With summer just around the corner, many of us are prepping for fun in the sun. While children, mine included, are gleeful at the prospect of donning a swimsuit and heading to the water, there are parents who quake at the idea. I am one of those parents.
I grew up with parents who couldn’t swim. Because they never took me to any body of water, I never learned to swim either. I inherited a fear drowning instead. This is a terrible way to live. I stayed firmly planted in the sand while my friends splashed and played in the surf, canoed, skied and otherwise frolicked in the water. As an adult, I sent the kiddos to swim lessons thinking this would break the cycle of water fear. It didn’t because I never let them use their skills. I restricted them to waist high water. If something happened, I couldnt save them. Over time they took on my same fears.
Finally fed up with the shallows, I asked a friend at work to teach me to swim. We spent several evenings at the indoor pool in her parents building. It was humiliating at first learning to blow bubbles under water and practicing strokes and floats in the shallow end. On the way home from the first lesson, I cried. She encouraged me to stick with it, and in a few weeks I was swimming the length of the pool.
I feel brave in the water now. Last summer, we made an effort to allow our girls the same freedom. During a camping trip, we rented a boat and intertube. I was able to leave the sidelines for the first time in my life. It was exhilarating.
My terror is only partially swimming. I despise everything about wearing a bathing suit including the self esteem damaging process of shopping for one. I have two plain black tankinis that I have been recycling for many years. They are plain utilitarian numbers that hide the worst of my stretch marks. My husband hates them both and has encouraged me to try shopping for an update the last three years in a row.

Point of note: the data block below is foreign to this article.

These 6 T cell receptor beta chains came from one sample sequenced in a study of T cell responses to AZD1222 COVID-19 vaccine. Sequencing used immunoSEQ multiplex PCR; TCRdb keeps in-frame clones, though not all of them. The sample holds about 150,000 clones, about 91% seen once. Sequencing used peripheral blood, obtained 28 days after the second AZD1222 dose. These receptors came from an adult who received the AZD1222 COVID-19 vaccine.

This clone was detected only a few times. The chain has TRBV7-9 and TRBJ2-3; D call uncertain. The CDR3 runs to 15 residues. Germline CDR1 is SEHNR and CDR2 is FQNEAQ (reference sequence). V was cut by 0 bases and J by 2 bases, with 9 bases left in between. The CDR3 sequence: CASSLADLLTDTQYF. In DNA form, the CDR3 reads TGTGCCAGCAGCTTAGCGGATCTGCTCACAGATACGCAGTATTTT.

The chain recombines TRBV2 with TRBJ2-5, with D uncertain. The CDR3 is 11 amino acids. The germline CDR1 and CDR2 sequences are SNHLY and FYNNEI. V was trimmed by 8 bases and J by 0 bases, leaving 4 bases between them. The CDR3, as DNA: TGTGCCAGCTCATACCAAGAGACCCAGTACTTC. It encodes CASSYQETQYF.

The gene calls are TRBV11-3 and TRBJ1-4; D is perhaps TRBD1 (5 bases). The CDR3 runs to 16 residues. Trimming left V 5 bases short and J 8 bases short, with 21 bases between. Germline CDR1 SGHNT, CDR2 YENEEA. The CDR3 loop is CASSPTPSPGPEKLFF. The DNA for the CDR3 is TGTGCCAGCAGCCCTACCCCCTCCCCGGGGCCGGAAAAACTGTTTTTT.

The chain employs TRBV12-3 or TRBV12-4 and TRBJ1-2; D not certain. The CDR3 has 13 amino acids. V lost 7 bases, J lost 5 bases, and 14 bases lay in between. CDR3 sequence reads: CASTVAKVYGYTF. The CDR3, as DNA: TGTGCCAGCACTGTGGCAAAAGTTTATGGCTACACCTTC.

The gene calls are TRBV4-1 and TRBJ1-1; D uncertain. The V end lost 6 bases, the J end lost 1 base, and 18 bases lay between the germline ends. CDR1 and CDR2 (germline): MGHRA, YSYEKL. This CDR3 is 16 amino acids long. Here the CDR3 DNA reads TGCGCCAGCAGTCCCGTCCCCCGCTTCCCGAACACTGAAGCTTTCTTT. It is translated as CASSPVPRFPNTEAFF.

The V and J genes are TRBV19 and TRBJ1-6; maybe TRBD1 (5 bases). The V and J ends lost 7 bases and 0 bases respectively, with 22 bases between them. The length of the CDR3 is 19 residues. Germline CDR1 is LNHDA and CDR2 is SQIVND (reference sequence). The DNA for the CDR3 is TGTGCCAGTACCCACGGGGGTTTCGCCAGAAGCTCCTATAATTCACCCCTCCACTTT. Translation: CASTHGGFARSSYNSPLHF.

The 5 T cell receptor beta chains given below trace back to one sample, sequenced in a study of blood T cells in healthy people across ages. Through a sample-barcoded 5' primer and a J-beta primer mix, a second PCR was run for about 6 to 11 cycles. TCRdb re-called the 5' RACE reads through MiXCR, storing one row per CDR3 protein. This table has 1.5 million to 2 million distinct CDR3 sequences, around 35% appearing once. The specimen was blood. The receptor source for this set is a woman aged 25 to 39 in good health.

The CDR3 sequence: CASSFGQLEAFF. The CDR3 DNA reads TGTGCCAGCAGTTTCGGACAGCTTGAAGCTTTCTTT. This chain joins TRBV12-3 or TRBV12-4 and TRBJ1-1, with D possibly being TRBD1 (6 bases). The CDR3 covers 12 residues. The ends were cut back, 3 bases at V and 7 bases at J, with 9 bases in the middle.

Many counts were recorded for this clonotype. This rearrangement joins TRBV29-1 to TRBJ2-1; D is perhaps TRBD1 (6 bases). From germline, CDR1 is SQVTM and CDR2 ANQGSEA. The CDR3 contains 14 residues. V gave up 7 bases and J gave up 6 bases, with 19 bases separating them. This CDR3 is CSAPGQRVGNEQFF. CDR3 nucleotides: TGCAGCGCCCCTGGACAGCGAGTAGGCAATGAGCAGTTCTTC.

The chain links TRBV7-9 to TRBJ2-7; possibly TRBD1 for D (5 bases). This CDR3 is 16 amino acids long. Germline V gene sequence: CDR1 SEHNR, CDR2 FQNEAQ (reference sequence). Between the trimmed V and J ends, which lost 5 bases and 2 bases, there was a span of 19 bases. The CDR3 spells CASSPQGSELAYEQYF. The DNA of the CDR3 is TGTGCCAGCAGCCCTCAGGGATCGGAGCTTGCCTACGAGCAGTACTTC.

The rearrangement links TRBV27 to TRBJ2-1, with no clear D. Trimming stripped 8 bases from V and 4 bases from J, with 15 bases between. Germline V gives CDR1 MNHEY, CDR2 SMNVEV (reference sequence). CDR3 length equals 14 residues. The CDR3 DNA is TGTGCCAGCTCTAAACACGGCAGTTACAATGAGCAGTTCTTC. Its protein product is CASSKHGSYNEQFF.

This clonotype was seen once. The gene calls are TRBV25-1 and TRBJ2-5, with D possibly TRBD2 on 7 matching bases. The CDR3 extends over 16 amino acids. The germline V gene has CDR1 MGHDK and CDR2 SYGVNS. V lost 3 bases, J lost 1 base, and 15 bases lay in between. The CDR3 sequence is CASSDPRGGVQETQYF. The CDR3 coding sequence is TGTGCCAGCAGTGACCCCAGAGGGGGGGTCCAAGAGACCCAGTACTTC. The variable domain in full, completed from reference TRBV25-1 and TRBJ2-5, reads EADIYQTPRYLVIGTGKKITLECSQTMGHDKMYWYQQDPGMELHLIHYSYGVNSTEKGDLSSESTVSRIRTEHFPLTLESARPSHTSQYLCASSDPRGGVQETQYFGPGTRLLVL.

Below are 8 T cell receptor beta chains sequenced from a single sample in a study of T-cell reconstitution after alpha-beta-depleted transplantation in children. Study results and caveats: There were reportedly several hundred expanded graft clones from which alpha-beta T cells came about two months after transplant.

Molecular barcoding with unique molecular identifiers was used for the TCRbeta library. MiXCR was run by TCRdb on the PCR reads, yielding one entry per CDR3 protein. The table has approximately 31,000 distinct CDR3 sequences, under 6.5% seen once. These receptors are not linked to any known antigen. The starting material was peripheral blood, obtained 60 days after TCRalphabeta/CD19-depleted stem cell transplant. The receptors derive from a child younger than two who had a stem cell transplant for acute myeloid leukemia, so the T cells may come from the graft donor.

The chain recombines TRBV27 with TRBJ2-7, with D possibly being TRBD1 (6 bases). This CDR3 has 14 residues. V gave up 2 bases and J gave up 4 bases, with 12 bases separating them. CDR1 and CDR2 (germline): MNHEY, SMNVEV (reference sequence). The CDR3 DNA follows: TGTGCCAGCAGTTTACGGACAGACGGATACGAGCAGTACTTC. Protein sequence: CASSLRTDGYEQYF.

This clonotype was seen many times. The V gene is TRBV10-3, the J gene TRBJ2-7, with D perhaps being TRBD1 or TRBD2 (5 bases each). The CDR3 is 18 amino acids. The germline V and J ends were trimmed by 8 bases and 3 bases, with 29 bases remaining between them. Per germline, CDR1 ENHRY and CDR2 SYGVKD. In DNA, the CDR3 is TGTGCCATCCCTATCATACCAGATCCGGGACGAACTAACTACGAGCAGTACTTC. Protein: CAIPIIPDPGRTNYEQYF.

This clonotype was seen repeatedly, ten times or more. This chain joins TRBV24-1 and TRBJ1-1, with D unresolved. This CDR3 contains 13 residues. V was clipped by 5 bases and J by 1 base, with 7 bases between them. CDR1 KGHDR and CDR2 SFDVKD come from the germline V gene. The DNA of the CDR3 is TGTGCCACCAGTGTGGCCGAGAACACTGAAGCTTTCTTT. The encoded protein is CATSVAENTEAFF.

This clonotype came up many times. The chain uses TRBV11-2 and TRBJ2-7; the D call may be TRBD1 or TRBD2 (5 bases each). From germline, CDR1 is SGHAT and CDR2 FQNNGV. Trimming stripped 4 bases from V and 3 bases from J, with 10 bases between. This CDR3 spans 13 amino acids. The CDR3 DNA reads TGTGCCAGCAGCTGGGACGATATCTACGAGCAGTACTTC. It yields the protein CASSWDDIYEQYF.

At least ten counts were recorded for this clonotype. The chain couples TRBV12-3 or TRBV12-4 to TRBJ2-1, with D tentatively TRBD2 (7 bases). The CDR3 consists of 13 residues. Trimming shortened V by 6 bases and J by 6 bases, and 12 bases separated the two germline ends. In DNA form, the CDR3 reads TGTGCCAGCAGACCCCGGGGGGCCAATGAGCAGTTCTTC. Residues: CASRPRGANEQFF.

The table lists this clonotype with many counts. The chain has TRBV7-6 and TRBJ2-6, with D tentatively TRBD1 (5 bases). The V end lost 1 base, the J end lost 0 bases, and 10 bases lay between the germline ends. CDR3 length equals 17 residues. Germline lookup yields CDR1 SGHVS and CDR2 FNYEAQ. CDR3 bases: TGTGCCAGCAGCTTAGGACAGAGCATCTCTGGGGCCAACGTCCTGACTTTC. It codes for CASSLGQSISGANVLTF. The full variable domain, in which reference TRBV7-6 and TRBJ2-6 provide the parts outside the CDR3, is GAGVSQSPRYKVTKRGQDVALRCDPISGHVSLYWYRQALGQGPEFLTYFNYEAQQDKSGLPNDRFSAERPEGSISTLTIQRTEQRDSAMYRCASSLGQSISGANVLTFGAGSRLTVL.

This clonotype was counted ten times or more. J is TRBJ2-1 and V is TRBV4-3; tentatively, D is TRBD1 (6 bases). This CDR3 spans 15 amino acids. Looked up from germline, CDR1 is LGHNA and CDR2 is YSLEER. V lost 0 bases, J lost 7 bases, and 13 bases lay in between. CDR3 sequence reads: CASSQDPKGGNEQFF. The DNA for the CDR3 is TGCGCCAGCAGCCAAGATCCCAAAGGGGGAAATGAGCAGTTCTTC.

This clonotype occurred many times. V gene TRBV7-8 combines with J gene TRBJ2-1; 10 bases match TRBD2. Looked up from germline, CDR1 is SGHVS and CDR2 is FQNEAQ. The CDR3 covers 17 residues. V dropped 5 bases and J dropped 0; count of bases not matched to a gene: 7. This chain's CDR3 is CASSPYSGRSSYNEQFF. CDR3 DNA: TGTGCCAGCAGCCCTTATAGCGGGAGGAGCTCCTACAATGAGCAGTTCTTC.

I finally relented to subject my fragile ego to the chore. I am always torn about taking him with me when shopping for any clothes. His opinion about what is attractive relies largely on how much of my boobs are visible. He cannot understand why this is not helpful.
I tried instead to face the dressing room alone. I found two possibilities. Turns out, like my taste in men, I have a type. They were almost identical two the ones I already own. Now while there is something to be said for tried and true, I was shopping for something fun and new. I returned them both to the rack and went home to evalute the process.
Many body positive blogs later, I was asking myself why I was worried about the stretchmarks and stomach fat.
Need a little body positive in your life?
Love the skin you’re in: 9 uplifting body-positive blogs http://mashable.com/2015/02/28/body-positive-blogs/#VcskpcQKi05c via @mashable
Maybe I was ready to show some skin. Don’t get excited, Hubs-not that much skin. This weekend a 50% off swimsuits ad came through my email from Old Navy. Casually I mentioned that I might be in the market for a bikini. I flashed him the ad and suggested he help me pick one out. With visions of supermodels in string bikinis dancing through his head, we headed out.
Trying to be brave, I avoided trying one anything that looked like a grandma suit. I picked out only two pieces and even let Hubs choose a couple. Ignoring dressing room limits, I took the haul in and spent probably 20 minutes trying to figure what suits could magically meet all the criteria: boobs controlling cups, secure ties or straps, bottoms that stayed in places when jumping or running around, and made me feel both comfortable and confident.
Even with this impossible list, I managed to find a cute green bikini top and black booty shorts that seemed both daring and reliable. Its certainly not the flag printed string suit Hubby hoped for, but a step in the body positive direction. I intend to wear it at the first opportunity and cross another milestone off my list.